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DECISION IN COAL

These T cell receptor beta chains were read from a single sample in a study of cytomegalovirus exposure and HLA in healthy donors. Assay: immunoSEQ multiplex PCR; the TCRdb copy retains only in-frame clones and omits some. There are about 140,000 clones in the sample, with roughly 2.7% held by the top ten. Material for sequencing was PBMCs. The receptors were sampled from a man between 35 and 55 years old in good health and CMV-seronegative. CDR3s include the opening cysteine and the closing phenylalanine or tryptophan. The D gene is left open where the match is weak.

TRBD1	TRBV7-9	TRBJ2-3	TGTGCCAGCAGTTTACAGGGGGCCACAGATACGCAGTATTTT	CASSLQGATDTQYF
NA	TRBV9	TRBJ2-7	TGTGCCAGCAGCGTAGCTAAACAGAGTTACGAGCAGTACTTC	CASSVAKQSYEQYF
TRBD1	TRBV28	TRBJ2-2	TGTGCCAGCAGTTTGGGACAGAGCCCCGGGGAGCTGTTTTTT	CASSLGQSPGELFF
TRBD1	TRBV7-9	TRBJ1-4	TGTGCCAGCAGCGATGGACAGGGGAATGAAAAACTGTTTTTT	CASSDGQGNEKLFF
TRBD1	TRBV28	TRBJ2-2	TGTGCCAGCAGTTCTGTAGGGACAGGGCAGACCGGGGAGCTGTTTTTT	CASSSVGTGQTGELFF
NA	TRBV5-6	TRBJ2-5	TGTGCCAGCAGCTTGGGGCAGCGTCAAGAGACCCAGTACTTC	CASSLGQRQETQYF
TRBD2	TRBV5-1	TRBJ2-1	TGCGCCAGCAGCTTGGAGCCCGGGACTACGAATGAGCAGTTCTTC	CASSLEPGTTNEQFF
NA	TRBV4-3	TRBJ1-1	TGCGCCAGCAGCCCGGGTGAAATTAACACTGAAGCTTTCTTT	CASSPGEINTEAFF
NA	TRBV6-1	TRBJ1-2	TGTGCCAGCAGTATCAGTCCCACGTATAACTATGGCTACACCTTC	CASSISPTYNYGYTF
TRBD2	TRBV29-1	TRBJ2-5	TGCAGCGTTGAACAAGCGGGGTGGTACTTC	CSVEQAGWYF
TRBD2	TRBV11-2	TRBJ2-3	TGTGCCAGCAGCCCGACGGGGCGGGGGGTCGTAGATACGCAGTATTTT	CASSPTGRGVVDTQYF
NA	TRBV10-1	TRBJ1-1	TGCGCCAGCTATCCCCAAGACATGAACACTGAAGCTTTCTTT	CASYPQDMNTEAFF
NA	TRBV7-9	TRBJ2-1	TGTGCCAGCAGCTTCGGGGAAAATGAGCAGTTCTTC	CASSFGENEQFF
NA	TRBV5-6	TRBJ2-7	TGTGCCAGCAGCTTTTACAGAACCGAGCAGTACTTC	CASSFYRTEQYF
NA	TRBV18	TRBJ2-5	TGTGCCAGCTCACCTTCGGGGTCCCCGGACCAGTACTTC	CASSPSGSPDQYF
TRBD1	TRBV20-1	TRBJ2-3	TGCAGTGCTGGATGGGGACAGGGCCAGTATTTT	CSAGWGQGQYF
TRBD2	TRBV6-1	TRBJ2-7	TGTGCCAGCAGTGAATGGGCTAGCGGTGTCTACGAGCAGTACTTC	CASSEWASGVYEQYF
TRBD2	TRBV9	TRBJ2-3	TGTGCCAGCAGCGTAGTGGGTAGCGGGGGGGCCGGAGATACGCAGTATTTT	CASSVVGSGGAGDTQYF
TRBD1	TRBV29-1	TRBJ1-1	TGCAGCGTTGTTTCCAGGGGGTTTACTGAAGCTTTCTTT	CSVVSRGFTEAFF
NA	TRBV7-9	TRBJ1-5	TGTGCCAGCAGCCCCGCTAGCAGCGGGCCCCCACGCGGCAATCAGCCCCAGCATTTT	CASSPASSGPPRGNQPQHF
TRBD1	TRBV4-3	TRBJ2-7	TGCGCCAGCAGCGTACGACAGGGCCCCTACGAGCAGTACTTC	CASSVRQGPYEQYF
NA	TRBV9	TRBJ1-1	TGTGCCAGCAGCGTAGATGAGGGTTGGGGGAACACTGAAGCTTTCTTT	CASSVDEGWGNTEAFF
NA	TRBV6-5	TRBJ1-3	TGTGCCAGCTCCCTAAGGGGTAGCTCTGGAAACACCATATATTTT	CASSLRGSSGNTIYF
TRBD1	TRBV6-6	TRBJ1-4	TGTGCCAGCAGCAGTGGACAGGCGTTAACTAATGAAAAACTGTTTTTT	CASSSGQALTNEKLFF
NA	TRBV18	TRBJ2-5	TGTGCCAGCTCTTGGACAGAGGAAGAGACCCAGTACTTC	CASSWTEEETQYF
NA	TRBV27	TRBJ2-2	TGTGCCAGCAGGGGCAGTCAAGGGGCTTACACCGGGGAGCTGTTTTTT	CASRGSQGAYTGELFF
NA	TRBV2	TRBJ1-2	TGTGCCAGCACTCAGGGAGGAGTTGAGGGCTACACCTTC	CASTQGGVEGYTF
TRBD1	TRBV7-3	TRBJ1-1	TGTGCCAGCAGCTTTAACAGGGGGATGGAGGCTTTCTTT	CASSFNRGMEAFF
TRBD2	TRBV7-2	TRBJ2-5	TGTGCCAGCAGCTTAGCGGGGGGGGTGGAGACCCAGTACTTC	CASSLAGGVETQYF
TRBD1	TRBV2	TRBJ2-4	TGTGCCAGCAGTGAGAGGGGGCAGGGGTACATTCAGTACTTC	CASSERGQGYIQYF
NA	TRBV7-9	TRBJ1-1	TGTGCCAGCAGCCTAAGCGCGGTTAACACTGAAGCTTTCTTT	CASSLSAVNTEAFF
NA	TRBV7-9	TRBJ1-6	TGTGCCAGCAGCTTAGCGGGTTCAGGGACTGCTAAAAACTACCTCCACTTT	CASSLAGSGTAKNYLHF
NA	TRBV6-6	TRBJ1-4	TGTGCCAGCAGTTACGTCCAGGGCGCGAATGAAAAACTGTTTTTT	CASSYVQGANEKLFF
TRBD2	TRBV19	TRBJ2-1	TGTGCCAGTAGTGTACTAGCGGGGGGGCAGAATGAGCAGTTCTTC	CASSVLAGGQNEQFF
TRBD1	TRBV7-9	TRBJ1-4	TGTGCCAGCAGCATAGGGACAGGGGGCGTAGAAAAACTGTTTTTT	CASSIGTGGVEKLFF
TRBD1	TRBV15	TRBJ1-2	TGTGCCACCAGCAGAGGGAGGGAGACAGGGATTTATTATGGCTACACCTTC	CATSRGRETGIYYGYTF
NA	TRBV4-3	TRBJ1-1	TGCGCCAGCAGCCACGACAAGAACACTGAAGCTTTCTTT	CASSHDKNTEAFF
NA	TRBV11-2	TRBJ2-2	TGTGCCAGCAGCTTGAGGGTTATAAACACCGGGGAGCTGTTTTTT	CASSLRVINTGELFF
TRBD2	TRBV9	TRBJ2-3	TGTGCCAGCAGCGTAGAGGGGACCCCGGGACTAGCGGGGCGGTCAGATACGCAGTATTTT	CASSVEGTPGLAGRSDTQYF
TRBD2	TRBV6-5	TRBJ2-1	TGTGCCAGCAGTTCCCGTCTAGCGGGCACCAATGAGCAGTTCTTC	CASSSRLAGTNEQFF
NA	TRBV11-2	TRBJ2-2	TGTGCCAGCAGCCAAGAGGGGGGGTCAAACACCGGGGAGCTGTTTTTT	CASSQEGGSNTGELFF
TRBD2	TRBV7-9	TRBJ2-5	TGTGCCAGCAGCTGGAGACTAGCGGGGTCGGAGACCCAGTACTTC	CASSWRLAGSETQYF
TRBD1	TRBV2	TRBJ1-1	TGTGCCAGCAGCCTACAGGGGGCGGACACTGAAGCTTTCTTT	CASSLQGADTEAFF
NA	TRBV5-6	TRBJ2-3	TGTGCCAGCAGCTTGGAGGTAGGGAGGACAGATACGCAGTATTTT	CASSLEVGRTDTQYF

CONFERENCE MUST BE MADE PROMPTLY ??????7?> VmaOM PAOB Otis*, rie? and the sources of the attacks should be assumed to have been ??xhausted. H lat? at Higher Prier. Then SecreUu-^ Wileon made a statement -ftblch foreshadows a pos sible ralae in the price of coal hy sufferance of the government aa one of the logical and inevitable results of the conference. After stating that (he people of the United State* are ot "ehylocka" and pointing out that ???ln-r-tG wagfs have increased from 34 to 5A per cent as compared to a gen eral increase In the high cost of liv ing of 73 to 7? per cent, Secretary Wilson said: "The United States government, as a means of protect in g ? u people aaainst profiteering, has Imposed a maximum selling price of coal. It has no desire to retain that maximum nae at the figure? set, if retaining 'hat maxiiturn price Mt those figures, does an injustice to fne miners or to anybody else; but it will not consent to an increase of the selling price of coal to a point that would do an In justice to the consuming public?" Secretary Wilson's recommendations for procedure were set forth by him as follows: Three (oinei Opea. 'There are three ways by which a mutual arrangement can be arriv-dd at. The tint Is the selection of a wage scale committee of operators and miners representing each of the fields who would proceed to agree upon the basic rate? within their respective dis tricts, allowing the matter of detail to be worked out by the districts themselves. "The second method would be by each of the districts going into con current conference with equal powers to arrive at adjustments; and the third would be to follow the old pro cedure of having the Central Compe titive Coal Field work out its ad justmnt and take that as a basis upon which the other fields would proceed. "To havp a concurrent system of adjustment would mean that in each t)f tho-sc conferences the operators and miners, not knowing what the ?.rh?*r districts were going to do. would have difficulty In arriving, at conclusions. "?tv the old method the adjust "Mit in the Central Competitive Coal Field would not. under the ex i>Uag circumstances, carry an ad tuauaeat in the outlying fields and h. same spirit of unrest would ? '-ntinue in those fields after the ?tia* Field had arrived at an understanding. ?,'onsetjuently. I desire to recom ?ead to this conference that wage 1.? commi tt*?**!*, representative of '11 of' the fields, proceed to Bago liate an adjustment, and. in doing that, 1 want to say that prompt action is necessary. As long as your troubles are local in their char a*t*r, as long as your disputes only ;-*ffect a small part of the commu nity, there would bo no general dis position to hurry you in the consid eration of the questions Involved. I.ut when your dispute takes on the magnitude that affects the very so cial and Industrial life of the entire country then the people at large are justified, as a matter of self-protec tion and self preservation, in insist ing that you shall come to a speedy determination of the difficulties that you have had." Operators C-aafer. The operators held a two-hour ses sion without coming to an agree ment to accept Secretary Wilson's recommendation that the conference proceed through a -Joint wage scale committee representing all of tne fields. A number of operators are opposed to this plan, and would prefer to negotiate on a smaller field, leav ing the decisions of the conference to be followed in the outlying field?*, with such local modifications as would be Justified. The operators will try to reach an agreement on the secretary's recommendation before tomorrow mornings session. The miners said tonight that they would present their views on the r?-commendation to Secretary Wilson before making a public announcement. The miners, in general, are not op posed to entering into negotiations on the basis of all the territory Involved in the different coal fields. There is some question as to whether the conference will take In represen tatives of operators in the non-union ro.il fields. A number of these so <?.- lied non-union operators are now bore. This matter will come up at :?? early point in the conference. GIRL THIEF P?AROLLED IN ORDER TO MARRY New Tork. Nov. It?Mary Margolis, IT 4 Scudder street, Jamaica, who pleaded guilty to petty larceny be fore Judge Humphrey In Queens County Court, will not be sentenced until after Sunday, when she is to be married to Joseph Prush, a young contractor, of Jamaica. The girl asked to be allowed time to make her wedding arrangements, and Judge Humphreys parolieri her In custody of her attorney. Prank P. Ryan, to appear for sentence Mon day. After leaving the court room ?he and Pruah obtained a marriage li cense at the bureau In the court house. ?ADVISE $1,320 LOWEST WAGE OF GOVERNMENT A minimum ?vage for govern ment employes at an absolute rate of $1.3S0 a year was recommended yesterday to the reclasslflcation commission by the advisory com mittee on wage policy. Naming no distinct classes of employes, the advisory committee recommended $1.350 a year a? the lowest salary the government should offer an employe. The standard minimum wage was arrived at by a special subcommit tee. A normal period of six years ?hould aee the employe increased to 12.200 a year, says the report Thls should be made by a series of raiaes within a class or promotions ?Vom class to class, it is pointed out. For a single man in the govern ment service a minimum budget ot 11.322.71 was recommended; for ^ngle women, a minimum budget of $1,319 08. The recommendation of Dr. Royal Meeker, of the Bu reau of Labor Statistics, for a mini mum living budget of $2.200 for a lamlly of five was endorsed as rea sonable by the advisory committee. , Tax m Swu-nmint; Now. Philadelphia. Nov. 14.?Rudolph Cal mann. manager of Aaher?? awimming -chool. hats be?n notified by the Phila delphia office of the Bureau of Inter nal Revenue that while there la no auaunant under the law against ?winnnlng lessons, person? who have leaned the art and are now swimming ?oat tor plemeur* mmat ha taxed. WHEN ANOTHER PRINCE OF WALES VISITED AMERICA By EVBLYN ORt'M-HCWT. "Once upon a time. Just M years ago In fact, a young and handsome prince came to Washington." A reminiscent smile played over ih? Mps of the speaker. Mrs. Elisabeth Du Hamel. widow ?G W. J. C. Du Hamel. physician to President Buch? anan, as she was telling me the story. It is still the ?lory with this little grande dame of ??this story when as a belle of more than half a cen tury ago she made her bow to the then Prince of Wales, future KinS Edward VII of England. Tke Story. ?'And now his grandson, another Prince of Wales, i.s here." Madam Du Hamel smiled. "Dear me! It seems only yeeterday I was all a flutter over the Sown I was to wear when pre sented to the prince!" She means the prince of fio years ago. Then she asked about the prepara tions botag mad?? for the entertain ment of the present Prince of Wales, and I told her all about the Whirl of dressmakers and fioriste and caterers that ha s fa I ri y taken the capital off Its feet during the last few days. She laughed. "Well, girls are about the same now as then. I guess," she said. "Such primping and powder ing and pirouettin gas we went through! Thoi?e were the days ol hoop skirts and bayadere stripes and ,-, Girl, 5, Sells to Prince First Christmas Seals The first sale of Red Cross Christ mas seals was made yesterday morning to the Prince of Wales, He purchased 100 and promised to use them on his personal letters. The seals were sold by Adrienne Mayer, a little 5-year-old "Health Crusader," who waa recently deeo rated by G**n. Pershing with the Health Order of "Knight Banneret." for making a perfect score in the children's health crusade again-*. disease. "Mysterious Mr. Smith" Gives School $4,000,000 A "mysterious Mr. Smith." who has already contributed millions of dollars to the Massachusetts Insti tute of Technology, will contribute $4.000.000 morn if the alumni of the college will raise a 1 i ko amount. Washington alumni have appoint*.1 a campaign committee to solicit contributions and raise their share of the fund, which must be ready by January 1. President Richard C. MacLaurin, president of the institute, ?sent a statement to the effect that ih Institute waa educating 3,000 stu dents this year, 61 per cent more than last year, and that whereas a tuition fee of only $250 is chars-ed, the actual cost of schooling each is $750. D. C. Guards Returning To Pre-War Status Reorganization of the District National Guard alon.c; the lines of its pre-war status is rapidly beinK consummated, according to a stat" ment made yesterday by Brig. G-n. Richard D. Sinams, commanding the Guard. Former officers? and men lately returned from service at the front have, offered their services with the local military authorities, whose headquarters are in the armory at ?72 L, street northwest. Maj. William H. Chase, In France, has undertaken to organize the signal corps. He haa been with the District National Guards since IS;? I Capt. Julian S. Oliff. who served In the Meuse-Argonne offensive, is organizing Company K, Fifth In fantry, D. C. Ha-son Hits U. S. Delay. Philadelphia. Nov. 14. ? Ole Han son, former mayor of Seattle, be lieves with United States Attorney General Palmer that most of the Reds and Radicals are labelled and ready to be plucked forth, but thinks the government's hands be came palsied when the time for the plucking came. Moreover, he thinks some of the labels have been worn so long they have become too dirty to be recog nizable. Parade for Hindenburg. Berlin. Nov. 14. ? Field Marshal von Hlndenburg was the center of a demonstration here last night when he inspected the guards and cadets at Iaichterfelde. Gen. I-udendorff ac companied Von Hindenburg on his inspection. ? band played patriotic airs, while the students cheered the field marshal. Dead from Ruuia Cumin.. Detroit, Mich., Nov. 14.?Former members of the North Russian ex peditionary forces of Michigan to day were preparing to meet the bodies of comrades who "went west," when they arrive here early Sunday. Sixty-eight bodies will ar rive by special train. Riot Insurance lamed. The Cleveland street Railways has just taken out the largest Insurance policy ever written?tl0.llo.ooo against "riot and civil commotion." ^_-L/-2^i_a__r7s**v camellias in the hair cauirht low with silk net.?*. The prince I knew liked our fashions?they were coquettish enough?and he had a wonderful ^mlie, my dear, a very wonderful amile." Thru n? Worn, Then she told me some of the Retails of how the Prince of Wale? of her day was entertained. "There was a great to-do when the prince who became King Edward VII was here." Madam Du Hamel con tinued "State dinners and visits to the White House (Harriet Lana, the President's niece, was a charmin? hostess?. receptions at the British em ? bassy and a trip to Mt. Vernon on the I 'Harriet I.ane.* " I It was in essence the same pro gram as the one for entertaining the present Prince of Wales, though j Prime Albert Kdward will call only inform-* Il v Ht the White House be cause of President Wilson's Ulne?*, -.. il -.ill ?o lo Mt. Vernon ly aut<> tf?f**-}'t ??.s*e ,) ,,f ih** "Harriet Lane." **I would like to hear the present prince'a voie??." said the little old lady in her stately chair cushioned with pillows. "I could not see him because I am blind. Hut I can tell much from a voice?and they tell me England would not be adverse to his finding an American 'princess.' Wash ington has always been famous for its pretty girls?who can tell what will come of it??and I'm sure he I? ?rood enough for one of our girls"' I CRUMBS OF ECONOMY. _ With bread and flour at their j present high price it is no less than a scandal to waste a .?-ingle crumb ! When the loaf dries out before 1 ' can be used simply proceed thus: Save all left-over bread, cruets, muffins, biscuit, and crumbs from the bread board. Put all In a pan and dry them thoroughly in the oven, but do not let brown. Crush the dry : breads with a rolling pin or pu? I through the food grinder, and store in a covered glass Jar. To make buttered crumbs for casserole and baked dishes was tablespoonfuls of fat and stir In 1 cupful of crumbs until all aro well soaked and coated. Bread Soap. I Soak crumbs or old bread unttl it I is soft, then press or squeeze out the water. Add boiling water to make broth of the desired consistency and cook until the bread Is mush-llke. Add butler, allowing 1 level t.able spoonful for each person to be served, and a little sugar, raisins and cinna mon to taste. Add half as much milk as the water first added to the crumbs and cook for ten minutes. Remove from the fire and stir In the beaten yolk of 1 egg. Beat the egg white to a stiff froth with a little sugar and vanilla flavoring, and top each bowl with spoonfuls of sweet ened egg. One egg ?s enough for serving two persons. Bread and <'heen*t* Padding. j 1 egg. slightly beaten. 2 cupful? milk. Salt and paprika. ! ?% cupful* soft bread crumbs. 1 ia cupful fine shaved cheese. i 1 tablespoonful melted butter. ? Combine the egg, milk, salt and i pepper and soak the crumbs In this ? mixture. I.ine the bottom of a but ' tered baking dish with this mixture ' and add a layer of shaved cheese. Alternate layers until dish is filled, cover the top with crumbs, moisten nil with more milk and bake in a slow oven until ?as thick as custard. Bread ..riddle Cake?. Pour 1 cupful of sour milk over | 1 scant cupful of bread crumbs and I let soak % hour. Rub mixture ! through a colander. Next dissolve 1 ? teaspoonful of soda in 1 cupful of ' sour milk and add to the bread mix ture. Stir In 1 tablespoonful of mo lasses and a pinch of salt added to % cupfuls of flour. Add the eggs. \ well beaten, and beat the batter ! thoroughly. Rake cakes on a hot ? greased griddle. Steel Strikers to Meet. Youngstown. Ohio, Nov. 14.?For mal action looking to the ending of the strike in the steel plants at Niles is scheduled for Sunday after noon. A meeting of men employed in the steel mills before the strike is to be held under a call issued today by workers. Jap Warships Off China. Peking.?The Pekitjg government is in receipt of a telegraphic report !that three Japanese ships of war have appeared off the coast of , Kukien and a detachment of ma ! rines was landed at Fooehow. The ? reason given for the landing was that the locat Japanese required ; protection from the excesses of the Chinese, resulting from the boycott movement. Expect Jump ia Rabies. Vladivostok.?As the allies have agreed t<? loan the Omsk govern ment Jt.000,000.000 eyerybody here anticipates a boom in Russian cur rency, a. Women Are Elected. Amsterdam, Holland, has Just elected flve women to membership in the municipal council. The Alternatives. There Is still sowe uncertainty whether the favorite temperante drink in a '-dry?' Sew York Is to be butteimilk or wood alcohol.?New York World. Volunteers for New East ?Are Called to Meet Volunteers for ?ervice in th? cam paign to relieve suffering in th? Near j Bait win be asked for Monday after neon at a meeting of representative? I of women's clubs and organisations In I room NT, Woodward Building, at 2:30 o'clock. Mr?. Cabot Steven? has called the women together. Urge New Engineer?? Segle. Adoption of a new ?cale of ?alarte? for the engineering profession In the government service has been recom mended by the Engineering Council of New York. A report of a committee assigned to Investigate wage condi tion? in thi? line of work will be read at a meeting at 8 p.m. Wednesday In the New National Museum, Tenth and li streets northweat. Cite Mexican Outrage!. Major outbreak? of dieorder in Mex ico, numbering 317 In the period from April 10 lo July Dl. of the present year, are cited In a map to be submit ted today to the Senate Foreign Rela tions Committee by the National As sociation for Ihe Protection of Ameri can Right? In Mexico. Bicyclist Hit by Anto. Morris Sullivin. 49, of 2109 Eighteenth street northwest, while riding a bi cycle at Twelfth street and Massachu setts avenue northwest, last night, was ?truck by an automobile driven by Charles G. Miller. 826 Woodward Building, and thrown to the street. Quit? Dancing Academy. Gilbert Lewis, formerly part owner of the Washington Dancing Academy. 431 Eleventh street northwest, an nounced yesterday the severance of his business connections with the institu tion, effective November 10. ALEXANDRIA! TU* ??SALO l?Ht?, aV a. Pulii M, TH King a>awt Alexandria. Va., Nov. 14.?A lengthy program for the winter months hau been mapped out for the Community Service of this city by Frank 8. Marsh and hta assist ants Charles W. Swan, formerly assist ant sporting editor of The Waah lngton Herald, late of the Tank Corps, will handle the club's activi ties. Including the athletic and en tertainment features. Mr. Swan plan? to start a mlnatrel troupe at once and he would Ilk? to have the young men of the c<ty meet him. A meeting of the committee Is slated to be held Tuesday night at the headquarters of the club. Prince and Royal street?. The proposed program take? In the club rooms, afternoon and evenings, with billiard tables, read ing room, writing room and a can teen, while on the second floor there will he amusements for Boy Scouts, young roen, business men, community chorus, including glee club, minstrel? and other entertain ment feature?. Activities for boys and girl? will embrace volley ball, basket-ball, light gymnastics and general game?. The afternoon sessions will be for ?mall boy? and girls and women's work., The general committee In charge is composed of the Rev. John Lee Allison. Albert Bryan. E. V. Blrrell. A. D. Brocket?. James Bayne. Harry Burke. Gardner la, Boothe, Mrs. Frank Doyle. Louis Bendhelm, J. B. Collins, R. M. Colvin. Charles Callahan. J. W. Deever?. Hon. C. C. Carlin. T. E. Dyson. Mr?. A. Drlfeue. Capt. G. H. Evans. S. B. Fowler, W. F H. Flnke. Mrs. S. B. Fowler, T. J. Fannon, C. Fletcher, D. O. Grillbortarer, J. T. Harrison. ?. E. Hlnkan, T. C. How ?UT!, R. 8. Jone?. ?. ?. Ker?ey, Mr?. Geo. T. Kllp.teln. C. C. Lamond. J. D. Matter, R. M. Much, W. W. McCaf frey. Harold Martin. Mr?. W. S. Mil ler, Judge J. K. M. Norton, Mrs. M. W. O'Brien. J. T. Preston. Mra. Lid? A. French. Mlaa Lid? McLaughlin, Carroll Pierce, Mra. Carroll Piero?, Samuel Pitta, T. C. Perry. Leopold Ruben, Hlchael T. Dwyer, Clinton K. Southerland, W. B. Smoot E. F. Tlcer, J. E. W. Tlmberman. C. W. Wattle?. Mra. C. W. Wattle?. Rev. Edgar Carpenter. Uta. T. Marshall Jon?a, F. F. Marbury, Mr. Wtnter werp and J. T. William?. Speaker? at the Ufe Work Con ference and ?upper, to be held No vember 28, follow: Mlaa Helen Hendrick. formerly teacher of a girls' school In China; Frank Gib eon, formerly flrst sergeant In the Marinea, and Gordon Reeee. wn?, ?pent a year with the Brltlah troop? In India. Hundreds of Alexandrian? em ployed in Waahlngton today were unable to get to work on time and many lost the day'? work a? a re sult of the Waahlngton-Vlrglnla Railway Company being unable to obtain current from 7:30 o'clock un til after 9 o'clock thi? morning. The Real Estate and Investment Corporation haa ?old to Mra. Lyai? M. Allen th? hou?? and lot nt 211 North Columbus ?treet. and William E. Lyon? ?old to Henry C. Lyon?, the houle and half Intereet In two lota on the east aide of Fairfax between Gibbon and Franklin atreet?. Robert W. Davi?. $, ?on of Mr?. Cora Davi?, and grand?on of Dr. and Mr?. ? Mara?al! Jones, fell from a bicycle yesterday and broke his leg. The Alexandria Auxiliary to the Mission to Lepers held Its semi Correct Style Headquarters. 1319-1321 F Street Store Hours: Every Day 8 AM. to 6 PM. November 15 STORE NEWS 1319-1321 F St. The Truth?and Nothing But the Truth Fall and Winter Suits AD $35 Suits at. All $40 and $45 Suits at. ?AD $50 Suits at. AU $55 and $60 Suits at. AU $65 and $70 Suits at. All $75 and $80 Suits at $ $ $ $ $ $ 29 32 43 49 59 67 .75 .75 .75 .75 .75 .75 Wool Blanket Robes Here's ye???? chance to pre pare for Christmas I We have 4O0 Wool Blanket Robes; all sizes; neh color ?ntT5; great pattern variety; bought on the present mar ket, they would have to be marked '$?150. $vf.95 4 $Q.65 Gloves Genuine Buck Gloves, with spear-head or fancy black embroidered backs; also a fine grade of Mocha Gloves. If bought on the present market we could not sell them for less than $6.00. 3 / Two-Piece Wool Underwear Discontinuing our line of Two Piece Wool Underwear, it will be closed out at ridiculously low prices. ? great deal of it is marked at pre war figures, and that would mean BARGAINS. There are all sires in light, medium and heavy weights, with specially cut garments for stout men. It's a great offering I J V . ? % OFF $e.75 5 Silk Shirts About 300 Pure Tub Silk and Shantung Silk Shirts at a bargain price. These are heavy, durable silks that we can recommend for long wear. The colors are abso lutely fast, and you'll appreciate perfect fit that comes from careful tailoring. If bought today we would have to mark them at not lets than $8.50. annual meeting tonight In th? Westminster Building of th? Second t-reabyterian Chareh. The big bazaar, which has been tn progress Tor the paat two weeks at the Lyceum Hall, will close to morrow nig-In. when the various ar ticle? will be diepoeed of. Stewart Draper. 12. of 1*11 Dtike street, waa struck by aa automo bile today at King and Payne street? and sustained a fractured leg. Be wa? treated by Dr. Walter A WarneM Scans District Map, Loses His Valuables Ferdinand O. Venenozo. I??? I. street northweat. a Fihp.no. was held up at the point of a revolver and robbed of a SIS? diamond ring and a SSO bill by a ?egra at the Central High School Eleventh and Clifton streets north west, at 10 o'clock laat night. Veneno*, told Headquarters Detec tive Hartman, who investigated the case, that he had come to Washington to live, and laat night waa endeavor ing to locate the h.gh school entrance, aa he la to take a civil -service exami nation there today. The highwayman, Venenozo ?aid. passed him twice near the school. Finally he halted. '"Where Is Hobart ?treet,** he asked Venenozo, who has been In this coun try only two months, took out a pocket map of Washington. Then the high wayman threatened him with a revol ver and took hi? valuable?. Hughes to Work WH!??-?. Pay ia Traction Inqair New Tork, Nov. 14.-Charles ?_ Hughe?, a? counsel for the Cltlara-r Tra-stton Committee, ia getting Uri gether a ?tait ot engineer? and expert accountants, who will ??aim htm m making an Inquiry Into the tract!?? ?Ituation In thi? dty. Tbe Merchant?' AaaoclaUon ?aya Mr Hughes Is to carry on the work wru?v out compensation because he cant ?ider. tt an Importan', public duty. 112 Millions1 used Last year" to KILL COLDS HILL'S CASCARAt^QUINIf *?????* M*tt remedy 1er M yean tablet form?-afe. mire, aa ?breaks np a c*M ifi M boere- -reiteres grip m I ana beck if it fail?. Tee iee bos he? e Bat wit h Mr. Bar? At ?? eDrmm- exit*?* Open ETeukfi ? Saturday Till 10 ? M. Xmas Shoppers ATTENTION ! Buy your Victrola now?today, if possible. This holiday season will see a tremendous .?Mortage of Vic trolas. If you are particular, and want only the best, and we are sure you do, then come to this store as early as convenient and make your selection or reservation. Don't be misled. Insist on the genuine. All talking machines arc not Yictrolas; and there's a great bin- riiffirence. Can you afford to take chances be fore hearing the genuine Victrola? VICTROLA Style XI Other Styles in VktroUs $25.00 to $365.00 S.tisfactory ?ft?* -f O f\ -f*\ g"\ Immediate E55 $130.00 ?^ Other Styles in Vktrelai $25.00 to $365.00 Get the Best Rendis From Yonr Talking Machine? USE VICTOR RECORDS ANSELL.BISHOP& TURNER, Inc. (Successors to Cohen & H urbe?) 1221 F STREET The Most Modern and Ma<rnificent)y Equipped VICTOR PARLORS m Washington DO YOUR VICTOR SHOPPING HERE .* Opea Eve-sin.???Saturday Til! 10 P. M. Call Here Today or Tonight and Hear These Victor Reords Especially Selected From the November List Surely You'll Want Everyone in This List! /Aad He'd Say Oo-U-U! Wees-Wee* ? 18010 1 BU1> Murray' ' IBO" iDlxJe U DrhrJ*. Ope*, Mora* l 10 ?*., 85? ' \mr*r1ran Onartrt 18615 Amr-nran Quartet fWa?ting .,.Smith's farrh*??,!r?, ^J Mimraj o' Mine ....... Si-nich? ? ?T-r-lir~.u-i? ? *0 ***' *-*5*?. Mandy. Sel via'?? ?p????, Novelty One-Step.Selvi-n'?. ?t-rch?**???, l0 m" 85* (The Ilaad That Rockr*d My Oradl. Rul?*?./ 18011 ! My Heart .8te?-l 10 ra, 85?, ptv Baby'? Arm?.St?-?*.) (t arolina Snruih inr.Sterlina; Trio 18?12 fStet** Gau?.Hart and Sh?w 1? **-, W? ?When G? Gone You'll Soon Formet 1 1 roe-rlr??? Qaitrt?-! 10 ?*-. 85fi Werprne Willow l.anr . Burr and Oozton) ?Sallara?We'll Soon Be Dry I.ik.? Tou I - Esther Walker 10 in., 85?? >'?*ody Know?? .Ra-thcr ?? .ill., r ' 04825?Boaea of Picardy?by MeCOBMATK. 10 ia, Sl.ol 7459???Quartet in D Major?by Flonjual. > Quartet. . |2 j^ JJ.5| 88013?Meaniah?by HOMEB.- 12 ia, $1.S| 64823?Ottltarre by HKIFKTZ. 10 in, Jl.O? 8908??I.*Kli?lr d"Amore?VeeU Scudi. 12 ia, $2.00 (Elixir of laove*?TVe-nty (>?????) by G??G80 AVD DE UJCA 648*i4?Nobody Know? de Trouble I've Sera?by RHEIS1.KR . 10 ia, $1.00 $au ?? ALL RED SEAL RECORDS F* (\(\ I ?VrVf By far?a, r.?lli-''ur t. Farr?r. ? I ?vil I McCormark and other ?acluaiv? ? 2 ? Victor art lat?. ? I ln-i.rk I 1 At* r*re?erty pri?e* *p t* *? *m\ Con cert c?1 \ mn her?. 81-10 to 8.1-V) Get the Beat Beamlta FVom Your Talking Maclun,? FSE Vit TOB ? ??'OBUS. ANSELL, BISHOP & TURNE, kj ( Buri fn?or?i tn Cohen S Hnahe?) 1221 F STREET The Moat Modern tetad Magnificently Equipped VICTOR PARLORS in Washington "DO YOUR VICTOR SHOPPING HERE"